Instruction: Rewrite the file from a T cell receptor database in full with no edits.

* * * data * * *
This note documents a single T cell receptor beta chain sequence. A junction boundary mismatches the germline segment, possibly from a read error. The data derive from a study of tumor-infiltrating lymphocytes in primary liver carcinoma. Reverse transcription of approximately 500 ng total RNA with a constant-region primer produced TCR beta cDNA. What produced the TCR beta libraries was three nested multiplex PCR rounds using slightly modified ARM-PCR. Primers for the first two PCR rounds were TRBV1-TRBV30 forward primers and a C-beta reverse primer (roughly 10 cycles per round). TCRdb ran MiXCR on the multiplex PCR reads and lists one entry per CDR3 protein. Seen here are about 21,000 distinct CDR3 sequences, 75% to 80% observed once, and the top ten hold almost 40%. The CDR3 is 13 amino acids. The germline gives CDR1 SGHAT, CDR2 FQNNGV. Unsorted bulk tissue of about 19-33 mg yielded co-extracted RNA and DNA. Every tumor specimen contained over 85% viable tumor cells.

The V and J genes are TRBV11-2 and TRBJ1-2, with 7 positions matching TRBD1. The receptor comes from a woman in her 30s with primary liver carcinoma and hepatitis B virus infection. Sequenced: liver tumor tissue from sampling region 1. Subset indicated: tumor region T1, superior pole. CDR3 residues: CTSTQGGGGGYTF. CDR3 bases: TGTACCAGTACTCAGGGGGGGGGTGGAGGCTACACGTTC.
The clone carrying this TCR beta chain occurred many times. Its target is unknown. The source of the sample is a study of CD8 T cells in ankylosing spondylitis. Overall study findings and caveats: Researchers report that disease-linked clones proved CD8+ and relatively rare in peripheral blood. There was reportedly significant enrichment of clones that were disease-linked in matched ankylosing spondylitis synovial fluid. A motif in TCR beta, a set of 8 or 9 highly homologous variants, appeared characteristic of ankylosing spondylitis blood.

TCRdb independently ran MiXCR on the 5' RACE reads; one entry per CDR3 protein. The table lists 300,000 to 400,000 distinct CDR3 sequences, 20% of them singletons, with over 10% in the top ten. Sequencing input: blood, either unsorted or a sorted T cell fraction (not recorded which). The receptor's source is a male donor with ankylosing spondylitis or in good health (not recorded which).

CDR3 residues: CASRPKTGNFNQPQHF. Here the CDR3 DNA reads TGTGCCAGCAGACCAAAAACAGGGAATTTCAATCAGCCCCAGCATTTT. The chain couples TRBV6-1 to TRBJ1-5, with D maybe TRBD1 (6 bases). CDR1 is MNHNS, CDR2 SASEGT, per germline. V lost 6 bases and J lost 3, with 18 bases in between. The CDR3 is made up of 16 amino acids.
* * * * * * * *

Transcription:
This note documents a single T cell receptor beta chain sequence. A junction boundary mismatches the germline segment, possibly from a read error. The data derive from a study of tumor-infiltrating lymphocytes in primary liver carcinoma. Reverse transcription of approximately 500 ng total RNA with a constant-region primer produced TCR beta cDNA. What produced the TCR beta libraries was three nested multiplex PCR rounds using slightly modified ARM-PCR. Primers for the first two PCR rounds were TRBV1-TRBV30 forward primers and a C-beta reverse primer (roughly 10 cycles per round). TCRdb ran MiXCR on the multiplex PCR reads and lists one entry per CDR3 protein. Seen here are about 21,000 distinct CDR3 sequences, 75% to 80% observed once, and the top ten hold almost 40%. The CDR3 is 13 amino acids. The germline gives CDR1 SGHAT, CDR2 FQNNGV. Unsorted bulk tissue of about 19-33 mg yielded co-extracted RNA and DNA. Every tumor specimen contained over 85% viable tumor cells.

The V and J genes are TRBV11-2 and TRBJ1-2, with 7 positions matching TRBD1. The receptor comes from a woman in her 30s with primary liver carcinoma and hepatitis B virus infection. Sequenced: liver tumor tissue from sampling region 1. Subset indicated: tumor region T1, superior pole. CDR3 residues: CTSTQGGGGGYTF. CDR3 bases: TGTACCAGTACTCAGGGGGGGGGTGGAGGCTACACGTTC.
The clone carrying this TCR beta chain occurred many times. Its target is unknown. The source of the sample is a study of CD8 T cells in ankylosing spondylitis. Overall study findings and caveats: Researchers report that disease-linked clones proved CD8+ and relatively rare in peripheral blood. There was reportedly significant enrichment of clones that were disease-linked in matched ankylosing spondylitis synovial fluid. A motif in TCR beta, a set of 8 or 9 highly homologous variants, appeared characteristic of ankylosing spondylitis blood.

TCRdb independently ran MiXCR on the 5' RACE reads; one entry per CDR3 protein. The table lists 300,000 to 400,000 distinct CDR3 sequences, 20% of them singletons, with over 10% in the top ten. Sequencing input: blood, either unsorted or a sorted T cell fraction (not recorded which). The receptor's source is a male donor with ankylosing spondylitis or in good health (not recorded which).

CDR3 residues: CASRPKTGNFNQPQHF. Here the CDR3 DNA reads TGTGCCAGCAGACCAAAAACAGGGAATTTCAATCAGCCCCAGCATTTT. The chain couples TRBV6-1 to TRBJ1-5, with D maybe TRBD1 (6 bases). CDR1 is MNHNS, CDR2 SASEGT, per germline. V lost 6 bases and J lost 3, with 18 bases in between. The CDR3 is made up of 16 amino acids.